Fines on automakers that fail to recall defective cars would rise almost 10-fold in the U.S. to as much as $300 million per violation under a Transportation Department proposal unveiled today.
The legislative proposal submitted to Congress fills in the details of President Barack Obama’s four-year, $302 billion plan to fund highway construction and set transportation policy.
The National Highway Traffic Safety Administration’s ability to police the auto industry has been a theme of congressional hearings into General Motors Co. (GM)’s recall of 2.59 million cars to fix a deadly ignition-switch defect.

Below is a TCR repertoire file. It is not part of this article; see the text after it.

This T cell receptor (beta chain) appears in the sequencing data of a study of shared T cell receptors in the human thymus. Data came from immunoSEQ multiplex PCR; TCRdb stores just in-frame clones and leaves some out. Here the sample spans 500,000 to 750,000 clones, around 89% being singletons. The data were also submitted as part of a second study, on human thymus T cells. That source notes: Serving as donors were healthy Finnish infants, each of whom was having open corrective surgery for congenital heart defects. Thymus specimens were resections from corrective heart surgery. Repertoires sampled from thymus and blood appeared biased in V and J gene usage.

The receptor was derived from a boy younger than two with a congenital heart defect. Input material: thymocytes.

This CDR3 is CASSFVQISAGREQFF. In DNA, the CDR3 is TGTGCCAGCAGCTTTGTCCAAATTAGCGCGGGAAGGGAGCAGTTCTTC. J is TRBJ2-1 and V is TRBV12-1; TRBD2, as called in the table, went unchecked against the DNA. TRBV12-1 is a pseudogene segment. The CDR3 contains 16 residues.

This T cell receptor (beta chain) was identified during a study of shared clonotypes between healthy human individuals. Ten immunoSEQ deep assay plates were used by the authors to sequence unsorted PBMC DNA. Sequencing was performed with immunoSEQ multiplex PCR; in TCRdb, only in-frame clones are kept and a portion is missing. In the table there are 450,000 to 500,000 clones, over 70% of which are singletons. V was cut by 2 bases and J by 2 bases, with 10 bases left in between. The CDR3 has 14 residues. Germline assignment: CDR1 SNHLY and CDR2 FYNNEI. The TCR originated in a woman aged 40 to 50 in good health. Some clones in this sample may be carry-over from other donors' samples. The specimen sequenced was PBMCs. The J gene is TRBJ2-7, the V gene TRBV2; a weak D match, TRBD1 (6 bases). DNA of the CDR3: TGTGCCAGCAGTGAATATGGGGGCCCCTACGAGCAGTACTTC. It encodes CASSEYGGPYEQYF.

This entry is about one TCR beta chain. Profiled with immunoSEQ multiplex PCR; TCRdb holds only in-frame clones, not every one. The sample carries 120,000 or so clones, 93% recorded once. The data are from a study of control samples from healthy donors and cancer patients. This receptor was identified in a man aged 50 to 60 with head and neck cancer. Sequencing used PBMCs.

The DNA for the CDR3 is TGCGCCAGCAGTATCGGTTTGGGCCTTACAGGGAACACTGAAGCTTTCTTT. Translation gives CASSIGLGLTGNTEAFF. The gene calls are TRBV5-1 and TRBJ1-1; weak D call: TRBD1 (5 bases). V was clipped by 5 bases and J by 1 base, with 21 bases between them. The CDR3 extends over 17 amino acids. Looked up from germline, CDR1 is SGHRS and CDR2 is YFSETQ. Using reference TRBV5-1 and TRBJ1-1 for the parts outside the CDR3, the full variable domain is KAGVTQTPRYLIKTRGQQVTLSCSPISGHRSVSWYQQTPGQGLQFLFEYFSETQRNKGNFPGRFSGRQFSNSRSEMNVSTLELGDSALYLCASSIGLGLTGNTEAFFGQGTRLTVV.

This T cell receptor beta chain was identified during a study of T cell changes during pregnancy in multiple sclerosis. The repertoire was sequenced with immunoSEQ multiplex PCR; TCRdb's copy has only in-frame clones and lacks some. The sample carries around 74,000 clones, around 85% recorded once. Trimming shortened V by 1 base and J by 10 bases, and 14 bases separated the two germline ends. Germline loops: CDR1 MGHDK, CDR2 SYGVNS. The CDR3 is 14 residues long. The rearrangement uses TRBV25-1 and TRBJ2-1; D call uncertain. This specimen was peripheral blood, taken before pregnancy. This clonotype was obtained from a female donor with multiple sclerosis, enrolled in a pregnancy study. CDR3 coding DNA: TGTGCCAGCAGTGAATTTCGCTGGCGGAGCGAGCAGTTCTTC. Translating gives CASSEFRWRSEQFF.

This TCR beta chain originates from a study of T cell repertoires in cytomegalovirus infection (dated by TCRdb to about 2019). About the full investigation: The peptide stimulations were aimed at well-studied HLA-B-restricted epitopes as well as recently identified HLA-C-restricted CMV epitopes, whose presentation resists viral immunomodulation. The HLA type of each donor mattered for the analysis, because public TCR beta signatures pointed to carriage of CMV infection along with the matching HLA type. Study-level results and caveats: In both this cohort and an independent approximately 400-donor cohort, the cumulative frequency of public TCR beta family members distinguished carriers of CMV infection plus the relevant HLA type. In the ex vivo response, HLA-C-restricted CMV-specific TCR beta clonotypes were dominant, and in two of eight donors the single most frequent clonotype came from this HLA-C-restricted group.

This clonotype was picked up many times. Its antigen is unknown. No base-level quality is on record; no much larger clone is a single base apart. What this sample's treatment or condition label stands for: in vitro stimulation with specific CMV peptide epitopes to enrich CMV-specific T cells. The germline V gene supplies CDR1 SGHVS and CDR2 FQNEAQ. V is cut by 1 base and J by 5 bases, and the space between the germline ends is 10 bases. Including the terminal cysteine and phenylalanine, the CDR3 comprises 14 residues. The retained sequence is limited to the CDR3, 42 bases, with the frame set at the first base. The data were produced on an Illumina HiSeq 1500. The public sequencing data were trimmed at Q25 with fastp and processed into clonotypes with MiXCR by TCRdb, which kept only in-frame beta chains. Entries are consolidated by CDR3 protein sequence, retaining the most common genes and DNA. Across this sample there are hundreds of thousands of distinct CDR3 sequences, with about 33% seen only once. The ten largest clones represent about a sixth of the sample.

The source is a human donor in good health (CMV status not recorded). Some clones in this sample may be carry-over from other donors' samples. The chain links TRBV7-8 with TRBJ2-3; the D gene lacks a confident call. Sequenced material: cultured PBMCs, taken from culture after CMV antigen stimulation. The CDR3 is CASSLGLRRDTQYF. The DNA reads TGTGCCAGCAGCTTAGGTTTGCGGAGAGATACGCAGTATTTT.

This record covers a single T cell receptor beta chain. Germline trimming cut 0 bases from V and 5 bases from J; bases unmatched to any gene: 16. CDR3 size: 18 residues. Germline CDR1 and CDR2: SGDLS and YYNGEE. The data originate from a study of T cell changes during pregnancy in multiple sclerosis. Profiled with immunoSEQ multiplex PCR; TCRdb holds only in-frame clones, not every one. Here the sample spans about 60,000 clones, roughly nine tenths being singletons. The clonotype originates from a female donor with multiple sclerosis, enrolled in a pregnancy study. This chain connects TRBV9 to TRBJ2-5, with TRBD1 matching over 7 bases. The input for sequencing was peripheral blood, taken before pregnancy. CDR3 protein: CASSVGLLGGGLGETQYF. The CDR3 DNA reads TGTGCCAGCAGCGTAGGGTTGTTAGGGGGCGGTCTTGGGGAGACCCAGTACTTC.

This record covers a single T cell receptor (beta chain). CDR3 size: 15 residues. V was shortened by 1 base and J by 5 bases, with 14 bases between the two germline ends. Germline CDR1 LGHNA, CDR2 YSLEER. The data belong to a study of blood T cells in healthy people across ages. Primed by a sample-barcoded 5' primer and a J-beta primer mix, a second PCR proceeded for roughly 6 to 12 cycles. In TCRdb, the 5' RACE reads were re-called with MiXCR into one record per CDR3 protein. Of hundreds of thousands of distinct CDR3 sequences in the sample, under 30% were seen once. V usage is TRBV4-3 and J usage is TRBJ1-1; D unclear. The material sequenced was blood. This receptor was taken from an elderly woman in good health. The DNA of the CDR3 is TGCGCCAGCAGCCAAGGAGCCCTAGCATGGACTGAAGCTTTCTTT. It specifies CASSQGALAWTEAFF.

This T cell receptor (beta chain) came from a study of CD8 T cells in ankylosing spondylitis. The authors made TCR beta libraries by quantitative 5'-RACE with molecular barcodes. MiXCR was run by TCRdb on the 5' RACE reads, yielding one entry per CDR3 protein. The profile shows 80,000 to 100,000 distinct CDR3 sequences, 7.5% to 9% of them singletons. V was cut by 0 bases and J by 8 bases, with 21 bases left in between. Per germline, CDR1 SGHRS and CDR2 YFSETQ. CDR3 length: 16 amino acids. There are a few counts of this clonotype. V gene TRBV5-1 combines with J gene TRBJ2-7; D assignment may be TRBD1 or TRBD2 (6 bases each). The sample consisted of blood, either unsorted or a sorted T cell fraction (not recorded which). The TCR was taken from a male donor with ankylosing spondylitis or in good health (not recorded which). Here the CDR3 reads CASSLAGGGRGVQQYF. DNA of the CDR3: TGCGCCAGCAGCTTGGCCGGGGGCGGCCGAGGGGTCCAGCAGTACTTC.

“This is something we feel very strongly about,” Transportation Secretary Anthony Foxx said on a conference call with reporters today. “We do feel like the penalties could be set higher to ensure when a violation occurs it is more than a rounding error.”
Another recall-related provision of the proposed legislation would give the federal government new authority to require removal of the cars when a defect is first discovered, said David Friedman, the acting administrator for NHTSA. A third requires rental car companies to comply with recalls.
As the top regulator of the auto industry, NHTSA must hold manufacturers accountable for defect and compliance issues, Friedman said.
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